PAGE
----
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Frequently Bought Together
Customers Who Bought This Item Also Bought
|1. Contre Le Sexisme|
|3. Female Mechanic Now On Duty|
|4. Wildflower Soul|
|6. French Tickler|
|7. Hits Of Sunshine (For Alan Ginsberg)|
|8. Karen Koltrane|
|9. The Ineffable Me|
|10. Snare, Girl|
|11. Heather Angel|
The ageless Sonic Youth return with a new, yet familiar, excursion into their own particular brand of ultra-amplified, dissonant rock. The quartet's CD A Thousand Leaves evokes fond memories of yesteryear's noisy, now-classic, avant-garde approach, while retaining snippets of traditional pop elements heard on several of their previous major-label releases. As Sonic Youth's music has gained a larger audience, they've preserved doses of the crunched melody and meandering structure that has always been their trademark. The new release sounds relatively unabashed, with wandering songs like "Female Mechanic Now on Duty" spewing extended barrages of feedback and Kim Gordon's dry, unsettling scowls at the listener. Look deeper, however, and there's a quiet resonance among the racket, with tracks like "Sunday" and "Snare, Girl" making use of Thurston Moore's cooler vocal tone and jagged, cascading guitar passages. --Matthew Cooke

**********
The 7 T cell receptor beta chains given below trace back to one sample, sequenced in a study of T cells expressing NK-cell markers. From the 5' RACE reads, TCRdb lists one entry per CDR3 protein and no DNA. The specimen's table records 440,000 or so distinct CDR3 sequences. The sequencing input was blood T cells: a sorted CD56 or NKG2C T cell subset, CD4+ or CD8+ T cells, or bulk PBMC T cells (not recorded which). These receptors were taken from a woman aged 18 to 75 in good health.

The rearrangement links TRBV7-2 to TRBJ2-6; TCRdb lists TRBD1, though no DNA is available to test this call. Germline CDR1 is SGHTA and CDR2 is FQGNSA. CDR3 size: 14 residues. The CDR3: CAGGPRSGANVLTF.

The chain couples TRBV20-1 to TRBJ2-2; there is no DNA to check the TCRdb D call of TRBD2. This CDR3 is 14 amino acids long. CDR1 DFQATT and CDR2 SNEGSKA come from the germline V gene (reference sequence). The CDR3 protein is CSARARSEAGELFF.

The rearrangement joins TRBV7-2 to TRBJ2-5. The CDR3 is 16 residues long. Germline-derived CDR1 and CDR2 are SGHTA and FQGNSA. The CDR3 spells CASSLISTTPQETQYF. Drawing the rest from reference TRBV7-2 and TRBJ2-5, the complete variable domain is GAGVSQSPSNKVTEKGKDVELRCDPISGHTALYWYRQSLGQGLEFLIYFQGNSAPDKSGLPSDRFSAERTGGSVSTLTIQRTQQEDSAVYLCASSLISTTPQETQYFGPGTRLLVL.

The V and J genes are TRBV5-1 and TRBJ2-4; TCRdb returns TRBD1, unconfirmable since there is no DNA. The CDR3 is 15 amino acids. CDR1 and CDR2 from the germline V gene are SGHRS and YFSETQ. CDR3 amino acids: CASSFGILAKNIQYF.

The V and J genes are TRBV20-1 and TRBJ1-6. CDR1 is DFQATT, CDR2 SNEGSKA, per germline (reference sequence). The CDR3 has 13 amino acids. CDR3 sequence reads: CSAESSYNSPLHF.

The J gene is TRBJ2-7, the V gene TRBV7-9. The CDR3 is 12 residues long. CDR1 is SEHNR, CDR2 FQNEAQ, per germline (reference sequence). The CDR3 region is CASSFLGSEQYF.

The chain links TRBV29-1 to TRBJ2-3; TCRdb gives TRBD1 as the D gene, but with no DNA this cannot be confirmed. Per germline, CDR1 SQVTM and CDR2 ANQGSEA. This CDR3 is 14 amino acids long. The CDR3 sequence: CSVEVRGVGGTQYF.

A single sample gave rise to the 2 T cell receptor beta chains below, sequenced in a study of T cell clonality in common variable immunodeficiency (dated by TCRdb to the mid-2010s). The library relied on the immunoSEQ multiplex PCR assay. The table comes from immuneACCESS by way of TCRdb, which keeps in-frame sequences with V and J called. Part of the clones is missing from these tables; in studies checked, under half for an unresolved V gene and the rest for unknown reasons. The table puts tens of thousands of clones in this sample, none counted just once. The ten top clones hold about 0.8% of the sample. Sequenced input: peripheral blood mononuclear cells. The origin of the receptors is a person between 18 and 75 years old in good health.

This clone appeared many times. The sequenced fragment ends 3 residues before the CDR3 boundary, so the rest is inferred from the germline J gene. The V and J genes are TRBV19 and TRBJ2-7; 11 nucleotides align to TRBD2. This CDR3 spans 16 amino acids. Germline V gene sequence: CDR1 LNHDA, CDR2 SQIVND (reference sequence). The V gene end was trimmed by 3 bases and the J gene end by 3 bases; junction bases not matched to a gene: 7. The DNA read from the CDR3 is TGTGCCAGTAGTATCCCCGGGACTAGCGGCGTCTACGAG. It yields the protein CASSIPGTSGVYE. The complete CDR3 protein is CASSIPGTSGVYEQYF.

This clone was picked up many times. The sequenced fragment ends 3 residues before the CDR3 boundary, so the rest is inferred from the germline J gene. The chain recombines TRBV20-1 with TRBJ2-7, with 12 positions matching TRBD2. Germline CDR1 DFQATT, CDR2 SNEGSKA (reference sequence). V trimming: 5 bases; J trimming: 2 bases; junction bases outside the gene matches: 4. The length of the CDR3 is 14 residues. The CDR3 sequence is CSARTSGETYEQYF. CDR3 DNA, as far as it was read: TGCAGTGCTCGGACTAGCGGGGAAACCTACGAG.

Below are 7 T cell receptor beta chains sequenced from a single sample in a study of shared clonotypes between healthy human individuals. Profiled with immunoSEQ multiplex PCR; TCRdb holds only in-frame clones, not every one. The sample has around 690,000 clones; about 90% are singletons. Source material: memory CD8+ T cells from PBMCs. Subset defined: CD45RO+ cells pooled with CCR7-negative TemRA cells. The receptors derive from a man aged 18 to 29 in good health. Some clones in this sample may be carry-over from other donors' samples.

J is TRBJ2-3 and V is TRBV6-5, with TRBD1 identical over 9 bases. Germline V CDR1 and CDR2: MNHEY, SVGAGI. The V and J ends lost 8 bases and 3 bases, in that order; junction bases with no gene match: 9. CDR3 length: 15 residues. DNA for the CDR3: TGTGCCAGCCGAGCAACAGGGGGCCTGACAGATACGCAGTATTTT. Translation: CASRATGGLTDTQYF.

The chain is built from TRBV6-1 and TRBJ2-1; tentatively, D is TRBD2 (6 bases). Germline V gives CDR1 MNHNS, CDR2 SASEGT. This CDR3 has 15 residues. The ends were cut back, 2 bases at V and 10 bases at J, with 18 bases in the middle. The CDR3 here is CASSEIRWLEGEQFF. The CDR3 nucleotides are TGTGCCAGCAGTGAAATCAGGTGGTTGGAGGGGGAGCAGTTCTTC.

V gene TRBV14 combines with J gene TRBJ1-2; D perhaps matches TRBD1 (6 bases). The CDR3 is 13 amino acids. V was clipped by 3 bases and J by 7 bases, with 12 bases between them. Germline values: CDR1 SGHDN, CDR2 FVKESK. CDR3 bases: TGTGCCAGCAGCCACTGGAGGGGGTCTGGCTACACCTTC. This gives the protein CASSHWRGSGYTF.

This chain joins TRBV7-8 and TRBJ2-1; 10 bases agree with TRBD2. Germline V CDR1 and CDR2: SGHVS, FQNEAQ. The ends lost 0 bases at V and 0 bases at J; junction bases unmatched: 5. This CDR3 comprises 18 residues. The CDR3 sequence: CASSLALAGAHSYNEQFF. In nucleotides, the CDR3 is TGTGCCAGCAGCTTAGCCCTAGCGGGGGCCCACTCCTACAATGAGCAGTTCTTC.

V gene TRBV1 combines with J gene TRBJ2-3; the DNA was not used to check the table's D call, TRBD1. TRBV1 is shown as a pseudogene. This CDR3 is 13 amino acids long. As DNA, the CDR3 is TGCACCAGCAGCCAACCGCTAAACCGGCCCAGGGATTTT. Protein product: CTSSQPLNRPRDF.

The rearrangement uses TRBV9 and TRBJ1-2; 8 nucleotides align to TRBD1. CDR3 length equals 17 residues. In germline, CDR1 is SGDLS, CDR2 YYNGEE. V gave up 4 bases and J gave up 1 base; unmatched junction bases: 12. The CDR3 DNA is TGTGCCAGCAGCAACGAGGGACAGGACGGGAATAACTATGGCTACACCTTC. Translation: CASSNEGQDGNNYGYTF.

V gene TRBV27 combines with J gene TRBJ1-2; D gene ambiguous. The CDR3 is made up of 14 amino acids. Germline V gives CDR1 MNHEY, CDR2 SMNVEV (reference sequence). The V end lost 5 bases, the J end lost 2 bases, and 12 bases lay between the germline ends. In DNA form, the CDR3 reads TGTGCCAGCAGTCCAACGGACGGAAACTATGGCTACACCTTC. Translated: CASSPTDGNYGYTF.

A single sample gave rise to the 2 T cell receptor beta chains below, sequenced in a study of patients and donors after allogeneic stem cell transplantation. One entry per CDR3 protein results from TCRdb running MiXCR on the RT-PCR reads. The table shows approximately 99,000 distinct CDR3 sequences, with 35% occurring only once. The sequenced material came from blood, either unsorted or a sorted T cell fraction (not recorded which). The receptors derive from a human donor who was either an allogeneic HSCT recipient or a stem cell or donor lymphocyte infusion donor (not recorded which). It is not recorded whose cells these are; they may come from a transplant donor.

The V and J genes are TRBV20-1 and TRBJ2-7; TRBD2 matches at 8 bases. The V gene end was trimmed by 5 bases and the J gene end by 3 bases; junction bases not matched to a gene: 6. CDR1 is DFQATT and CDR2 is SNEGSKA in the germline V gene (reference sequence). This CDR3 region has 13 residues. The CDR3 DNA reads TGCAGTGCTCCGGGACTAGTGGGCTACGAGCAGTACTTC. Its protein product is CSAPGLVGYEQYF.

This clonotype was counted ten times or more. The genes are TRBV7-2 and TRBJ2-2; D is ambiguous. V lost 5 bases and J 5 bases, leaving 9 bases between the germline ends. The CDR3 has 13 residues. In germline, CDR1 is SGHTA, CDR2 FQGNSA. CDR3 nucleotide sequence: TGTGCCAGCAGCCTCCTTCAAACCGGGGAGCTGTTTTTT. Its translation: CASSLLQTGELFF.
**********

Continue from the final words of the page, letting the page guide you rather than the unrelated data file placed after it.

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Top Customer Reviews
Starting off with the weird, eerie Contre Le Sexisme, you have no idea what Sonic Youth's upto now, especially not when Sunday starts; a great, catchy tune with a pretty noise-intermezzo in the middle. Then off to Female Mechanic Now On Duty; actually a song in two parts, the first one being quite tough with Kim's retching vocals and actually pretty ugly instrumentation, where at the second part the song transforms into a pretty melody. It's certainly a song that needs time, but several listens will reward you. Wilflower Soul is a nice, 9-minute thing which builds itself up nicely. Great tune, though not as great as the dipped-in-melancholy Hoarfrost; really one of the most beautiful songs I've ever heard where Lee takes the listener with him on a dream-like trip down a snowy forest. The guitars here are so pretty it's unbelievable. French Tickler. Many don't seem to get this song, though I was instantly caught by it. It revolves around a great melody (again, one of the best by SY I have ever heard) which suddenly makes place for Kim going heavy again.Read more ›
Now, I've heard and read any number of reviews referring to A Thousand Leaves as 'more experimental' and 'not very pop oriented' but of course these phrases are coming from the mouths of those that do not know much of the history of Sonic Youth or much of truly experimental music. Neubauten's 'Drawings of Patient O.T.' it's not -- in fact, I wouldn't refer to A Thousand Leaves as 'experimental' music in any sense of the word... But by the same token, if you're looking for hooks, hooks, hooks or the McDonald's-style music that SY cashed in with (and more power to them) during the 'grunge era' then this isn't the album for you.